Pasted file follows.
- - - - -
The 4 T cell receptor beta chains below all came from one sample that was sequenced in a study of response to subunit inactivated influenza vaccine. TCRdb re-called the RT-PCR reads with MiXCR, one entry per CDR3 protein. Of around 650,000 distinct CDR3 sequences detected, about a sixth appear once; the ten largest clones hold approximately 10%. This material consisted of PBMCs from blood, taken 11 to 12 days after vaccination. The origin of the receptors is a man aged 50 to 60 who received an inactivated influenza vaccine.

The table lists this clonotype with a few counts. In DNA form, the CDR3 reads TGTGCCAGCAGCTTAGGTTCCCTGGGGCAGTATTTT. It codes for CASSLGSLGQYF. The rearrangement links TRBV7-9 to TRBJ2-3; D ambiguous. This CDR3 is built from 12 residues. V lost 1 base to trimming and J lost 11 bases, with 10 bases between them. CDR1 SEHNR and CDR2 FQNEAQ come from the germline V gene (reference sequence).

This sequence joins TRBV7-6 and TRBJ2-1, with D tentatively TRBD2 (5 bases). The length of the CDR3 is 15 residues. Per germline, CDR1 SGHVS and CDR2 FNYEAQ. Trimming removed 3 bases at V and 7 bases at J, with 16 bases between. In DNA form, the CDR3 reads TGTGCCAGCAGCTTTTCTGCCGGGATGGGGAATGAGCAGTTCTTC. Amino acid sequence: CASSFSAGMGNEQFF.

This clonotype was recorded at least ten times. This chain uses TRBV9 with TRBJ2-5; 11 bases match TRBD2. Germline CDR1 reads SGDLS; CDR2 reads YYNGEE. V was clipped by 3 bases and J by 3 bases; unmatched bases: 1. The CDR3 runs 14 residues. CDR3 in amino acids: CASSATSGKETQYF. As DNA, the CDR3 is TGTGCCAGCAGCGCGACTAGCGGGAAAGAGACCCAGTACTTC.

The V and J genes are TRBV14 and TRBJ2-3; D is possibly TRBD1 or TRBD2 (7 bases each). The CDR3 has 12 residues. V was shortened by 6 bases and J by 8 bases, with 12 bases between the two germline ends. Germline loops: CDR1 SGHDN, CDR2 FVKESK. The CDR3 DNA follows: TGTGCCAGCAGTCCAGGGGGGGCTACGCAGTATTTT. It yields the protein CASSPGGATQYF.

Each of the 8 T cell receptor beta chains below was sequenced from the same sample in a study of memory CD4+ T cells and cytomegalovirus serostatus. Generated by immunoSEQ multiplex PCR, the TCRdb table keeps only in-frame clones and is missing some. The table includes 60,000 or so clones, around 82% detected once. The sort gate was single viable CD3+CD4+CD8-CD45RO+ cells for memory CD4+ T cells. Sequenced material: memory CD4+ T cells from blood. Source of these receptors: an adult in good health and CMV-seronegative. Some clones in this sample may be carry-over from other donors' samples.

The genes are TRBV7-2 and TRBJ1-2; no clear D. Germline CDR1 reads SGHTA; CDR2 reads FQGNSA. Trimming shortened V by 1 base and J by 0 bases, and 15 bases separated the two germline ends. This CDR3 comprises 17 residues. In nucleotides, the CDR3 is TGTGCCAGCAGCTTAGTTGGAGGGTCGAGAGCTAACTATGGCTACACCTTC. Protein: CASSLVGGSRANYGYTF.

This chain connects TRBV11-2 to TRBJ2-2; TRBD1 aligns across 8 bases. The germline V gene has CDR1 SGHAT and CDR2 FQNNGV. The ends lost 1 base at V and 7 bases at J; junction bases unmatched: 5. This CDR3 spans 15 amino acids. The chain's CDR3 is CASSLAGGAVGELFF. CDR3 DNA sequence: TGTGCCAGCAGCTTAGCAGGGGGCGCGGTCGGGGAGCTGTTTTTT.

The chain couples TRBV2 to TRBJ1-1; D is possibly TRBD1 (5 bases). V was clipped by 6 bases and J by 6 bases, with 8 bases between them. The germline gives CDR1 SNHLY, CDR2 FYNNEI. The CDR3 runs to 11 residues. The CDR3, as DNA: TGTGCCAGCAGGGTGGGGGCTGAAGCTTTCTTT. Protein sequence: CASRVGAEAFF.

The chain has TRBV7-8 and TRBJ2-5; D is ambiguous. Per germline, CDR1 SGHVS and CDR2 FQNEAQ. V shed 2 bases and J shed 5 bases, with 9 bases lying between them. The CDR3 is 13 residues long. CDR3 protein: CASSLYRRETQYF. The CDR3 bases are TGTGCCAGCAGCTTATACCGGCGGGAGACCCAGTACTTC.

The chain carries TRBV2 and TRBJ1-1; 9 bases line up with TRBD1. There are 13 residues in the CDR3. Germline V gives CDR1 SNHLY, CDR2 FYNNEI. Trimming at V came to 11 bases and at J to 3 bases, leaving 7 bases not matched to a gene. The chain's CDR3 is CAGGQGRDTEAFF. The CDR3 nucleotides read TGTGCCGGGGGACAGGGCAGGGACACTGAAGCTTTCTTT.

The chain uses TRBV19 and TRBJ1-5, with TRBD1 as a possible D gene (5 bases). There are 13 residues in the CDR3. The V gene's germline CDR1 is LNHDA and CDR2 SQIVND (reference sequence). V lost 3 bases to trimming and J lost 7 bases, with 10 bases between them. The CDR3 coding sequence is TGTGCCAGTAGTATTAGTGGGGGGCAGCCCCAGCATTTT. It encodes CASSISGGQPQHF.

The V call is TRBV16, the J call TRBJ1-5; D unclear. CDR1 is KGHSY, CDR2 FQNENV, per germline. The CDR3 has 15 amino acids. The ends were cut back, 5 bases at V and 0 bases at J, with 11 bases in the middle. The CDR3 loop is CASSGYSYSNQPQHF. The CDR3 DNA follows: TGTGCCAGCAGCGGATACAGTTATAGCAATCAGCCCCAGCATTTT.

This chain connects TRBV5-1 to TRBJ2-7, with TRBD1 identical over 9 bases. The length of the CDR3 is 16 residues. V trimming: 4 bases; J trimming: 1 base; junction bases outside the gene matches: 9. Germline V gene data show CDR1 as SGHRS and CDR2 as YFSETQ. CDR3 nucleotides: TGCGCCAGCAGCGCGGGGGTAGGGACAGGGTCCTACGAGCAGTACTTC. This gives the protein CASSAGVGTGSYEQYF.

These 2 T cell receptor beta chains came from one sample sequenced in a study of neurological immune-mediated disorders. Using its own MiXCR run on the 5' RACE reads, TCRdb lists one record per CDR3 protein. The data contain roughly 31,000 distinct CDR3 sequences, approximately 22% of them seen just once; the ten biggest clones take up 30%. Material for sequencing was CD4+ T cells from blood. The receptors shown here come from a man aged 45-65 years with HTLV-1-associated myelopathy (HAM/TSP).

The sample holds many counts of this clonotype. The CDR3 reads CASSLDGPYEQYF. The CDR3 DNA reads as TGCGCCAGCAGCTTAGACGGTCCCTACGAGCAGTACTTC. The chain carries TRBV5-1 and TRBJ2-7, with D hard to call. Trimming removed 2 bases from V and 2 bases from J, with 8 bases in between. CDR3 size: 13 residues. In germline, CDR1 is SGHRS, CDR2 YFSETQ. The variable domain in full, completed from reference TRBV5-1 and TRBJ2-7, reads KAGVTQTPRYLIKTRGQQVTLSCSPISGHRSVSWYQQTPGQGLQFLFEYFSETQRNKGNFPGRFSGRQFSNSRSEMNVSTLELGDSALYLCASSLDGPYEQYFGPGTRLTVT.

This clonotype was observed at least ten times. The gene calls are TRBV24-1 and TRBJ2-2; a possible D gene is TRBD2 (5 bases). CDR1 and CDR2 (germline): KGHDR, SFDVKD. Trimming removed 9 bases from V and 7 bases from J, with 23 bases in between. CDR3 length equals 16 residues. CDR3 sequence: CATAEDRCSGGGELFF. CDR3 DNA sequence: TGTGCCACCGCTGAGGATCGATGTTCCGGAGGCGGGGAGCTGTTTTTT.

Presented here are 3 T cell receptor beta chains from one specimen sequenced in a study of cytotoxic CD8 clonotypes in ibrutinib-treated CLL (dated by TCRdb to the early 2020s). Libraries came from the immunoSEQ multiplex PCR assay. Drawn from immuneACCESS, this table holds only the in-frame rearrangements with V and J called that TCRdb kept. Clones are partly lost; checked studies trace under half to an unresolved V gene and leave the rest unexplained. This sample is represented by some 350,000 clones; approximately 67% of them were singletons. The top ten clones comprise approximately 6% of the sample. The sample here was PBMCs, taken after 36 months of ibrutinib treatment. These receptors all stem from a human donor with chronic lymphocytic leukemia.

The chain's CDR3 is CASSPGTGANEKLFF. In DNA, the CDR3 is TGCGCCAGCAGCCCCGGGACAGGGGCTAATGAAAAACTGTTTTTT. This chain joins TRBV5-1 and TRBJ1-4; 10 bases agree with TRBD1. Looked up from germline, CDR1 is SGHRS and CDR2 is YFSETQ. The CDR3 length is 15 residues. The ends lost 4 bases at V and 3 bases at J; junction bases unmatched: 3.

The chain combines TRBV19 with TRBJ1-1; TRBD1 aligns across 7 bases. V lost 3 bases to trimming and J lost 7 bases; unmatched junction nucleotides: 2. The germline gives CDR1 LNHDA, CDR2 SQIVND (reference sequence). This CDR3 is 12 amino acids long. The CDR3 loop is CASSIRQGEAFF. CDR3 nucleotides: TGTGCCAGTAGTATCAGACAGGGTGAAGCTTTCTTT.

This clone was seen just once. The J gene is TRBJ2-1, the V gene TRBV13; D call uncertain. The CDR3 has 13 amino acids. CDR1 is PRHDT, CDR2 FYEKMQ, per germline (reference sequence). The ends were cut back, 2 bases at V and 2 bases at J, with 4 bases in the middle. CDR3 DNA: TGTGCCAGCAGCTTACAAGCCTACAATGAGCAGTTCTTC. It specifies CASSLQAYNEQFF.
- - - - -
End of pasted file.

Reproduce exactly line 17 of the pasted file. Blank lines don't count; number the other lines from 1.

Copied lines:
This clonotype was observed at least ten times. The gene calls are TRBV24-1 and TRBJ2-2; a possible D gene is TRBD2 (5 bases). CDR1 and CDR2 (germline): KGHDR, SFDVKD. Trimming removed 9 bases from V and 7 bases from J, with 23 bases in between. CDR3 length equals 16 residues. CDR3 sequence: CATAEDRCSGGGELFF. CDR3 DNA sequence: TGTGCCACCGCTGAGGATCGATGTTCCGGAGGCGGGGAGCTGTTTTTT.